Saturday, October 27, 1962

Abilene Reporter News

Location: Abilene, Texas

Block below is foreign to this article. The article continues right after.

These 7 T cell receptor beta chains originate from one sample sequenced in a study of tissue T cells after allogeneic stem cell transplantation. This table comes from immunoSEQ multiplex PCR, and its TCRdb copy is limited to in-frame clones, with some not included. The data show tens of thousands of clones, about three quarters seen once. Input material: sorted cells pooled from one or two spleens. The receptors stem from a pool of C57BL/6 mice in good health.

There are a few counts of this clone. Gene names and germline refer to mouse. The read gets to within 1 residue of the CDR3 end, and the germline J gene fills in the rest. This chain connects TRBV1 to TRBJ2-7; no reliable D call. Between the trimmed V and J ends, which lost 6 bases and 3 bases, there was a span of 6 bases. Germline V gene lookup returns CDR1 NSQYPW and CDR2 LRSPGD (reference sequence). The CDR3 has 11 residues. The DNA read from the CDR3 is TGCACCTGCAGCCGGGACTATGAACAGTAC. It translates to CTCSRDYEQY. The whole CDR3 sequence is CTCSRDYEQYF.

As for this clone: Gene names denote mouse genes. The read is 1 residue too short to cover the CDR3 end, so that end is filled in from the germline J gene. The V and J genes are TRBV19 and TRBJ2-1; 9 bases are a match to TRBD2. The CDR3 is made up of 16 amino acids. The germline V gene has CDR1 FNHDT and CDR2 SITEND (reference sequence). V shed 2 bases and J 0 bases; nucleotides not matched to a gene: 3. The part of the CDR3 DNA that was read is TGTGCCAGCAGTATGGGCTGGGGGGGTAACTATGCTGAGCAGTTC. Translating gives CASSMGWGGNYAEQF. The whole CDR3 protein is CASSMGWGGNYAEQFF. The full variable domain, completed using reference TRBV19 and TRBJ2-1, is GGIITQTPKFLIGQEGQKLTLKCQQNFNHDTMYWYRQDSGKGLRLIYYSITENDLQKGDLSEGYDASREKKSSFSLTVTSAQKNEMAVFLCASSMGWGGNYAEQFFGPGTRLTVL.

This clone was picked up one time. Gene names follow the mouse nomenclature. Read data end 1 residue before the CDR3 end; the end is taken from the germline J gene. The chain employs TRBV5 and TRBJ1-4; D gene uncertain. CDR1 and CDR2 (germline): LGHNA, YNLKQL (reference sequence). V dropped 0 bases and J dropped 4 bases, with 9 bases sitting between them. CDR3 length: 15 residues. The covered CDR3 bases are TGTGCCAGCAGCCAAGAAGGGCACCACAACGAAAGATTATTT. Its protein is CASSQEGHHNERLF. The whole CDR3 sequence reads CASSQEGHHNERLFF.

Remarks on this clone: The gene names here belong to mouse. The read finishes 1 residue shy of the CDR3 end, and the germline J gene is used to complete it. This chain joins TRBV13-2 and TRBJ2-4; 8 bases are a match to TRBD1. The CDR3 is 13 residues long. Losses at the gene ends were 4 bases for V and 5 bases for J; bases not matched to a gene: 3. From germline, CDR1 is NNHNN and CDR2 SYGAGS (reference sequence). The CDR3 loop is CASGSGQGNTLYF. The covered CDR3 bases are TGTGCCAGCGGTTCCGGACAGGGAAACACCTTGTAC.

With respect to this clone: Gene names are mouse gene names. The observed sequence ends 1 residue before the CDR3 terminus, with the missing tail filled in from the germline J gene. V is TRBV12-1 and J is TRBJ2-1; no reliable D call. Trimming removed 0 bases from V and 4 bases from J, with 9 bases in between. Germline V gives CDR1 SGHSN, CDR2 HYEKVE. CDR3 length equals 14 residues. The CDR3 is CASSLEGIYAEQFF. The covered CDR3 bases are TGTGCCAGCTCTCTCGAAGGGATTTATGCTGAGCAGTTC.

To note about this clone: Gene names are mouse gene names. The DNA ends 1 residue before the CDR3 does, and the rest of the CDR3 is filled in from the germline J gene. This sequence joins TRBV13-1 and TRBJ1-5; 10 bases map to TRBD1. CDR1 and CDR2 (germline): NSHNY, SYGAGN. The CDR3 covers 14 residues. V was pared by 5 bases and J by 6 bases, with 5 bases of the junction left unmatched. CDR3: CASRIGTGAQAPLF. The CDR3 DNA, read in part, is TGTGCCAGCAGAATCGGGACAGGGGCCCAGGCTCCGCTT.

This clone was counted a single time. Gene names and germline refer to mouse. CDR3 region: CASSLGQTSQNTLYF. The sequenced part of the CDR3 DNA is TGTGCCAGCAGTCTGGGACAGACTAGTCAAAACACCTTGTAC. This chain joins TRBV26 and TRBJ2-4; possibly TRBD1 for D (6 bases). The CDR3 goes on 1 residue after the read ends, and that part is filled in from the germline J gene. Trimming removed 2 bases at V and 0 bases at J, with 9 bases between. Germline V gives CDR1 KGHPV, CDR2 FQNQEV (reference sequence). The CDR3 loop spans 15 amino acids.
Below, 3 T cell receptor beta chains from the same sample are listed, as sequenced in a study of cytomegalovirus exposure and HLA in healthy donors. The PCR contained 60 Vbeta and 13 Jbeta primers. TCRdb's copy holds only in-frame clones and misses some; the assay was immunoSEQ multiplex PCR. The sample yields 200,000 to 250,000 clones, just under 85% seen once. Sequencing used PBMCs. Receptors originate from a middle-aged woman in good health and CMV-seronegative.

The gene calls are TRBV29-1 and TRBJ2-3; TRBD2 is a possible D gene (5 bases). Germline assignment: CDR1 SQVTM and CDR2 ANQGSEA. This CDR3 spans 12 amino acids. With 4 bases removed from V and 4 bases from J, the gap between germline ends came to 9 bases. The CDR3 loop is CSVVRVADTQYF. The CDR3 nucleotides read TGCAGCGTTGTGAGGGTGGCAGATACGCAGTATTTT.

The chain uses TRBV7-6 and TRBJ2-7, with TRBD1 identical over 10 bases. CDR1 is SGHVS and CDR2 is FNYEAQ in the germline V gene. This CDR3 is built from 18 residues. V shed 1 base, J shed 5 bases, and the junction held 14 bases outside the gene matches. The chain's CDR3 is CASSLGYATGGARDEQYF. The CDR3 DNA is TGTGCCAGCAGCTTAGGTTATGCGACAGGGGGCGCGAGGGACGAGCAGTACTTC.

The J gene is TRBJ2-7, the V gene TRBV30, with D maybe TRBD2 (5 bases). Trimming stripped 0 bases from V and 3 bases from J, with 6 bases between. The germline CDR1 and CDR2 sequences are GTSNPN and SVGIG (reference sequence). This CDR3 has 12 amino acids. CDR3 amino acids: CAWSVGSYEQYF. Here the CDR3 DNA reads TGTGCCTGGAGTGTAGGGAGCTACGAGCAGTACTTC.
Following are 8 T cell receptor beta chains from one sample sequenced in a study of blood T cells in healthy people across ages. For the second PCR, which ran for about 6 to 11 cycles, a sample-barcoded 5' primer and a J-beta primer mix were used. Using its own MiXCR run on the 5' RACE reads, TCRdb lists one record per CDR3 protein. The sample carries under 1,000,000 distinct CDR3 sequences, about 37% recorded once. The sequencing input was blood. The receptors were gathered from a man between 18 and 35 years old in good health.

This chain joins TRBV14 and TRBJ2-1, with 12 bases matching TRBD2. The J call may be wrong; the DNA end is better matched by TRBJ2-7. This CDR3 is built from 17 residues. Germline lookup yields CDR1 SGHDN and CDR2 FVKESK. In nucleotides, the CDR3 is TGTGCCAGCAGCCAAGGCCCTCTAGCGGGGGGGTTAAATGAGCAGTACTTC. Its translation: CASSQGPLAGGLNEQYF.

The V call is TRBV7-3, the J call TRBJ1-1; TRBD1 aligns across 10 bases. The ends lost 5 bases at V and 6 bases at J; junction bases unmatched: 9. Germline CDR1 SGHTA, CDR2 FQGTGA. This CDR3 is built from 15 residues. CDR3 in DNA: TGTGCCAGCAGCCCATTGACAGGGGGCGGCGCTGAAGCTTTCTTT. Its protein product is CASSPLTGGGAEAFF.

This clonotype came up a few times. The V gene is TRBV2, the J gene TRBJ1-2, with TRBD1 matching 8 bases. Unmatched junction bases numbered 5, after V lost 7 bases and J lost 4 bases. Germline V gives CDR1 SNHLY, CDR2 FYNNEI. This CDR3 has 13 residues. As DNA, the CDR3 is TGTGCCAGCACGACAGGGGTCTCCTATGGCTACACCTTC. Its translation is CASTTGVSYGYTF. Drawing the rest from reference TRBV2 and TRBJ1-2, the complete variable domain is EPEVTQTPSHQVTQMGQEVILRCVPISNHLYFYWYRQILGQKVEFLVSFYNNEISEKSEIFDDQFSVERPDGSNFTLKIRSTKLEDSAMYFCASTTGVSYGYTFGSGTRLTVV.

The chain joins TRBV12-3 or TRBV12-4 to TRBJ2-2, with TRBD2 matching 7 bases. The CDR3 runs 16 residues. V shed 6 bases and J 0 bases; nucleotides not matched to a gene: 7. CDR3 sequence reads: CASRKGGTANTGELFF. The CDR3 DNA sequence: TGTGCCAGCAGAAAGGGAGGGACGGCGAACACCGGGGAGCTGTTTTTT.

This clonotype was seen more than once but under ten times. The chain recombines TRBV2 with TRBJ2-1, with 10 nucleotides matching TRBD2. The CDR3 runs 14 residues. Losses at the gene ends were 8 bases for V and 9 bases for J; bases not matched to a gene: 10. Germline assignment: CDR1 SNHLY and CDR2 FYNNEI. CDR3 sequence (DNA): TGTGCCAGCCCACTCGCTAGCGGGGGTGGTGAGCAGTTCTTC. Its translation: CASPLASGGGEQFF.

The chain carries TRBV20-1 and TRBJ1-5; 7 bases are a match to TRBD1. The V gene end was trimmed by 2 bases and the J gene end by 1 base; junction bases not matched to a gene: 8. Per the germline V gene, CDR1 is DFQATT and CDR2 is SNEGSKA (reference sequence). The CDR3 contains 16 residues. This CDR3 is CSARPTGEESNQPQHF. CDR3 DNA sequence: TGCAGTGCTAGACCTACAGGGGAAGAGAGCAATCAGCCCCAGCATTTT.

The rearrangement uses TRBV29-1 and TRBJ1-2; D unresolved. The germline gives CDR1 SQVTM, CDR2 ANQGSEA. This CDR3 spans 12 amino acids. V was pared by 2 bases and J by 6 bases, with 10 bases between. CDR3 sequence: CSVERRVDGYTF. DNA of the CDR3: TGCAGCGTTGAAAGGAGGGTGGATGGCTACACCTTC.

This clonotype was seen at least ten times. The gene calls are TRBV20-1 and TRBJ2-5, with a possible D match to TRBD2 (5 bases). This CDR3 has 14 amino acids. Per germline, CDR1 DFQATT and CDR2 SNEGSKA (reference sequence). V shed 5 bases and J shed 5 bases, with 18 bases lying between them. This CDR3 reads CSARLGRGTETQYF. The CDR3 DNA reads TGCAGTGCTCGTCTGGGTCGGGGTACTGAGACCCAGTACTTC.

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Abilene Reporter-News, The (Newspaper) - October 27, 1962, Abilene, Texas Angelo 15 Abilene 14 Big Spring 26 Cooper 0 Odessa Midland 19 0 Winters Hamlln 14 6 Stanford 2S AnsonO Rotan 56 Roscoe 0 C-PUns 32 14 B'fMd (-City 27 0 Haskell 24 If Snydw 34 2} X Lake View 14 SATURDAY J 3 STAR FINAL S31VS "WITHOUT OR WITH OFFENSE TO FRIENDS OR FOES WE SKETCH YOUR WORLD EXACTLY AS IT 82ND YEAR, NO. 133 ABILENE, TEXAS, SATURDAY MORNING, OCTOBER 27, PAGES IN TWO SECTIONS Associated Press (IP) Progress Continues On Missile Projects CHIEF JERRY STONE and PRINCESS DONNA BURKE reign over McMurry Homecoming McMurry Picks Chief. Princess By LANE TALBUKT ReDorter-News Staff Writer In a ceremony permeated with tradition, Jerry Stone and Donna Burke were revealed Friday nigh! as Chief MeMurry and Heserva- Coronation Cancelled At Winters WINTERS (RNS) Winters High School's football sweetheart was not crowned Friday night, but folks seemed real happy any- way after their team won a key game over Hamlin, 14-6. The coronation was cancelled as result of disciplinary action involving, among others, the girl the team had chosen for sweet- A dispute over the problem was brought into the open Thursday night at a public meeting attend- ed by some 300 persons. After the meeting, the Winters Board ol Education agreed to reach a de- cision by Nov. 5 on school poli- cies and operation, presumably including the disciplinary situa- tion. The dispute grew out of an ar- gument over use of school buses to take students to out-of-town games. After cheerleaders circu- lated petitions in protest of the rules, school officials reportedly denied them certain extra-curri- cular activities. They were allow- ed to lead cheers at the Friday right game, however. tion Princess to watch over activ- ities Saturday of McMurry Col- lege's 1962 Homecoming. Dr. Gordon Bennett, McMurry president, placed a warbonnet on the head of Stone, a senior from Arkansas City, Kan., and crowned Miss Burke, a senior from Albu- querque, N.M., before some students and exes in Radford Memorial Auditorium. Saturday's events begin at a.m. with the Wan Wahtaysee :lub coffee in Martin Dormitory and the Ex-Lettermen's meeting in Hunt Dormitory. The McMurry Indian Band will perform at 1 a.m. Saturday ;n Radford Audi :oriurn. McMurry exes are invited t attend a free luncheon at a.m. at Aldersgate Methodis Church at which officers of the alumni association will be elected tor 19G3. Main attraction of homecoming, a football clash between McMur- ry's Indians and the Corpus Chris- ti University Tarpons, will unfold at Public Schools Stadium at p.m. Free baby sitting will be pro- vided at Aldersgate Church from 9 a.m. to p.m., announced Johnny Johnson, exec- utive secretary of the alumni association. Homecoming will be climaxed by social club reunions at p.m. and a party in Rad- ford Student Life Center at 8 p.m. The Indians' annual transfor- mation of the McMurry campus into a reservation began Friday morning with the erection of tec- pees by 14 social clubs. A prelude to the coronation of Chief McMurry and Reservation Princess Friday night was the in- troduction of the Indian football squad personnel, a talent review, and introduction of class favorites. Class favorite couples were an- nounced as follows: Gervis Gal- braith of Abilene and Annette Hutchinson of Wheeler for the sen- iors; Clayton Brooks of Denver City and Shirley Bickley of land for the junior class; Dickie Clemmer of Snyder, Bobby Parker of Jayton and Alice Fraz- er of Eastland for the sophomores, and Keith Lightfoot of Fort Worth and Kathy Lewis of Deming, N. M. for the freshmen. Wanda Ryan opened the talent program by singing the tradition- See McMUHBY, Pg. 2-A, Col. 5 Red Vessels To Stay Out Of Blockade By MILTON BESSER UNITED NATIONS, N.Y. (A Acting Secretary-General Thant disclosed Friday nig lat Soviet Premier Khrushch nd President Kennedy h greed to avoid an immedia howdown between the U.S. Na nd Cuba-bound Soviet ships. The agreement was reached n exchange of messages. Bo ennedy and Khrushchev Insist hat such a standstill must i limited to a short period to pe mil efforts at peaceful settlemen Under the agreement, Khrus chev promised to keep all Ru sian ships out of the intercept! area set up under the U.S. arm quarantine. And Kennedy said t U.S. vessels would do their be to avoid a confrontation. Kennedy added, however: "I share your hope that Cha; man Khrushchev will also heec your appeal and that we can th proceed urgently to meet the r quirements that these offensh military systems in Cuba be wit drawn, in order to end their thre :o peace. I must point out to yo hat present work on these sy terns is still continuing." The exchange of messages w; disclosed as Thant continued i ntense round of diplomatic tall with U.S., Soviet and Cuban re resentatives in an effort to ave a shooting war over Cuba. Thant had two meetings wil U.S. delegates, including an hou talk with Ambassador Adlai Stevenson. He also saw Sovie Deputy Foreign Minister Valerian Z. Zorin twice. In his appeal to Khrushchev Thant warned that a confrontatio See SHIPS, Pg. Z-A, Col. 3 AN EDITORIAL Charter Provides For Emergencies The proposed new city charier now ready to be voted on Nov. 6 ncludes a section to safeguan citizens when emergencies arise that would affect city govern ment. The Abilene Charter Commis sion has pointed out that nothing s contained in the present char .er to provide the city commission vith emergency powers. "Looking to the future, and we must in writing this charter, there s always the possibility a crisis may arise necessitating immedi ate action by the Bryan Jradbury, chairman of the Char- er Commission, has said. No Provisions Now "If the nature of this crisis is India Slaps China Before UN But Urges Membership UNITED NATIONS, N.Y. (AP) delivered a blistering at- tack on Red China in the Gener- al Assembly Friday but declared it would support the seating of the Tciping regime in the United Na- tions. India has always championed the principle of universality for U.N. membership, he said, and will not make an exception in the case of the Chinese Communists, Taking the floor in the midst of even in the wake of their "raw the fighting on the India-China border, Indian Ambassador B. N. Chnkravarty accused the Chinese and premeditated aggression." He told the 110-iifition assembly: "The only effective way to check Chinese militnry adventurism is to ping talked glibly of peace. make her accept her responsihilh lips us n member of the world fiignnizalion ami thereby be sub- <tia without any historical, legal or tt this august body." India on war fooling, Pg. 12-A and naked aggression against my country." He charged Red China with Communists of "flagrant, massive forcibly occupying more than 000-squarc miles of Indian terrh lory in the western sector of the India-Chinese border while Pol- But, in reiterating Indian sup- port for seating Red China in the world organization, Chakravarty reminded delegates that his coun- try had always "sought to be a peaceful and friendly neighbor" and firmly believes "in settling differences by negotiations." Indonesia cited the Indian stand as the most powerful argument in favor of admitting Red China to the United Nations. Others, including New Zealand, Australia, Congo Paraguay and Spain, took the op- posite view, arguing that Chinese He added th.il China nan em- barked on an all-nut attack on In- jected (o the views and discipline traditional evidence to support Its tstlon in the United Nations was to UM disputed territories. t such that it affects the operatio of city government abnormally there is not presently charter pro visions to insure continuity of gov he continued. Section 21 of the proposed char :er cites emergency powers of the Council this way: "A state o emergency shall be deemed tc exist when, as the consequence 01 a major calamity, activities of a war-like nature, riots, or insur rection, the normal procedures of he municipal government are in adequate for the protections of persons or property." Commissioners have explained hat civil emergencies such as floods and tornadoes would come under this section. The proposed charter states hat upon the determination of an mergency, a vote of the council T order by the mayor (or in his absence, the mayor pro tern) ;ould declare a state of emergen- The mayor, or mayor pro tern would act only ifthere was not ime to call a meeting of the council. During a state of emergency according to the proposed charter he mayor is empowered with all powers of the charter "and may xercise those powers to the ex- ent he considers lo be rcasona- ile or necessary for the protec- ion of persons or property." Special Powers He is, also, provided with soc- ial powers during tint state of mergency. Among those special powers are he power to give orders directly in her any city as a peace-loving stole eligible for U.N. membership. The debate on China's repreaen- Mhtduled to return Mondey. through the city manager; to sus- pend temporarily or replace any city officer or employe except See CBARTEH, Ff. M.CM. 4 Connolly Equal To Texas Needs In Texas' system of government, the Governor's office is what the man who occupies it makes of it. The state constitution does not endow him with decisive powers. His strength comes almost solely from the quality of leadership he brings to the task. Because this is so, and because of the extraordi- narily high abilities of the man, The Reporter-News recommends John Connally to the voters in the Nov. 6 election. Connally is offering Texas a specific, logical and positive program of good government and state development. He is neither promising the moon, nor standing on negatives. He is for industrial development and has a plan to achieve it. He would send industrial development teams of outstanding citizens to various parts of the nation to sell the merits of Texas. He would en- courage a statewide business development corpora- tion based on private capital to help finance new industries. He proposes a Bureau of Commerce to work in this field. Connally wants to bring more tourists to Texas, and would promote this, too, through the Bureau of Commerce, staffed with professionals in that field and supported by an adequate state appropriation. He would upgrade Texas education at the public school, college and graduate level. Industry follows brainpower and brainpower follows industry, he says, and Texas needs to attract more professors of preeminence to its schools and provide them with adequate research facilities. In every other area of state affairs, he has a plan to support his objectives. Connally's career is one of uninterrupted suc- cess and proven ability. He is experienced in law, in business, ranching, politics and government. His service as Secretary of the Navy is not a hindrance, but an asset available nowhere else. Here he directed a multi-billion dollar military es- tablishment and not the least of the benefits accru- ing from this is the national prestige that gives him access to every educational and industrial organi- zation in the nation. John Connally is not a man of either extreme, but a man of goodwill and good sense who has shown he can work effectively with groups of vary- ing viewpoints. This is indispensable to effective leadership in the state's highest office. Perhaps the most important of many reasons why Connally is best qualified for the governor's office is that he alone of the choices before the voters could work constructively and effectively with the Democratic legislature which is assured, to put to- gether a worthwhile program for Texas. If the gov- ernor and legislature cannot find an environment in which to work, the result is deadlock and stale- mate. In these crucial times, Texas is in the fortunate position of having great challenges and a man to meet them: John Connally. J.S. Fires Test At High Altitude HONOLULU United by three fail es with the same cceeded Friday in detonating a WEATHER 11.9. DEPARTMENT OF COMMERCE WEATHER BUREAU (Wlilhtr n II) ABILENE AND VICINITY In I Partly cloudy and not much ante In temperature Saturday and San- Hlfh both Saturday and Sunday 75 M. taw Saturday nllht about 55. W" submegaton nuclear device at high altitude above the Pacific Blast, with a power of 20, 000 to one million tons of TNT briefly lit midocean skies with shifting display of red, green am bluegray. The rainbow of nuclear glows lasted only five seconds in Hawaii, 750 miles from the explo- sion. A Thor missile made good on probably its last chance in the 1962 Pacific nuclear series anc carried the warhead to its firing few showers ah Saturday 76-82, _ Cloudy S.tur- Jiaturjlay The successful blast capped perhaps the costliest and most ex- asperating test in nuclear histo- ry. The three failures, including one that wrecked Johnston Island's only Thor launching pad, stretched the Pacific program from spring to Ml. The series was expected to end with a low-yield Nut Sunday night, but in Washington the Atomic Energy said the test will be delayed until Tueiday Mjht and wilt be made with "a submtgaton device lo be detonated at M aWtode teat rf UkMUn." Further By U.S. WASHINGTON (AP) The White House reported late Friday the Soviets are continuing rapid development of their Cuban mis- sile sites. "The activity at these sites ap- parently is directed at achieving a full operational capability as soon as the statement said. This new surveillance report was issued a few hours after a State Department spokesman publicly underscored President Kennedy's Monday night state- ment that: "Should these offensive military preparations continue, thus in- creasing the threat to the hemis- phere, further action will be justi- fied. There was tight official silence on what "further action" might be taken but tension mounted again after a brief respite that came after two U.S. destroyer halted and searched without inci- dent a Soviet supply ship bound for Cuba, At the United Nations, Acting Secretary General U Thant opened a round of private talks with U.S. and Soviet envoys in an effort to keep the Cuban crisis rom exploding into war. There was no immediate word on how the talks, held separately, were able 'Ctivlv w ins engaged in at the int In that speech the President an- nounced the United States wag calling in the United Nations for the prompt dismantling and with- drawal of all offensive weapons in Cuba. He said the purpose of the Cuban bases "can be none other than to provide a nuclear strike capability against the West- ern Hemisphere." Friday's White House statement said, "There is no evidence to date indicating that there is any in- tention to dismantle or discontin- ue work on these missile sites." "On the it said, "the Soviets are rapidly continuing their construction of missile sup- port and launch facilities and se- rious attempts are under way to camouflage their efforts." Secretary of Defense Robert S. McNamara said early this week it is "fan- to assume that certain of the missile systems are opera- tional." He said he referred par- ticularly to the medium- ballistic missiles. McNamara said then that work on intermediate-range missile sites was in relatively ear- ly stages. "There is evidence that as of yesterday. Oct. 25." the White statement syitl. The White House announced diate-range ballistic missile iennedy has put off until nex rb- year his planned visit to Brazil, which had been scheduled for <ov. 12. Brazilian President Joao Goulart agreed that the gravity of the situation does not wrmit any alternative. It also was announced that Ken- nedy will meet Saturday with the Civil Defense Committee of the Governors Conference. The President's press secretary, 'ierre Salinger, said in issuing he statement on the continuing missile buildup in Cuba that it hould be taken in the context of Kennedy's Monday night radio- eleVision broadcast. NEWS INDEX SECTION A Amusements Oil nwi 1 SECTION I Chutch news Women'i news Comics 4, Editorials Bridge 4uii 10 Radio-TV 10 TV Scent 10 'arm news, markers 11 Obituaries 12 Bulldozers and crane? served as late as Thursday ly clearing new areas v the sites end improving the arpMi'x'" roads to the launch "Since Tuesday, Oct. 23. nvs- sihM-elated activities have con! in- tied at the medium-ranao ballistic missile sites resulting in progres- See ACTION, Pg. 2-A, Cols. 5-6 American-Built Red Ship Hearing Cuba WARSAW, Poland <AP) An American-built Polish freighter is nearing Cuba and is due to dock Havana Saturday, the Polish Ocean Lines said Friday. Informed sources expressed be- lief the 7.173-ton Bialystok would be intercepted during the night by U.S. warships and would sub- mit under protest if search is de- manded. Polish Ocean Lines said the ship is carrying general non- military cargo. The Bialystok was built by the Todd-Bath yards in Portland, Maine, in 1942 and turned over to Poland during World War II. {The Slbtae We Visit Roscoe home of o busy short-line railroad and hub of a fertile agricultural area, in the Sundoy Reporter-News. We will inspect its octivity and successful Bays Club, and made the usual visits to Rescue's school system and city govern- ment. A Den Mother Her "Cubs" A den mother and her ten "cubs" share the Cover Page of the Women's Section Sundoy, telling the story of a boy'i first venture in scouting. if Students and Cuba High school students discuss the Cuban crisis In Young Out- look and there's a fun picture series on 'wig' hats both features of the Women's Section. Lots of Football Staff covered stories on the H-SU and Arkansas game, tha ACC-MlsslsslppI Southern tilt and the McMurry-Corpus Christ) homecoming game. In addition, we share the excite- ment of the Southwest Conference and big games across the nation. 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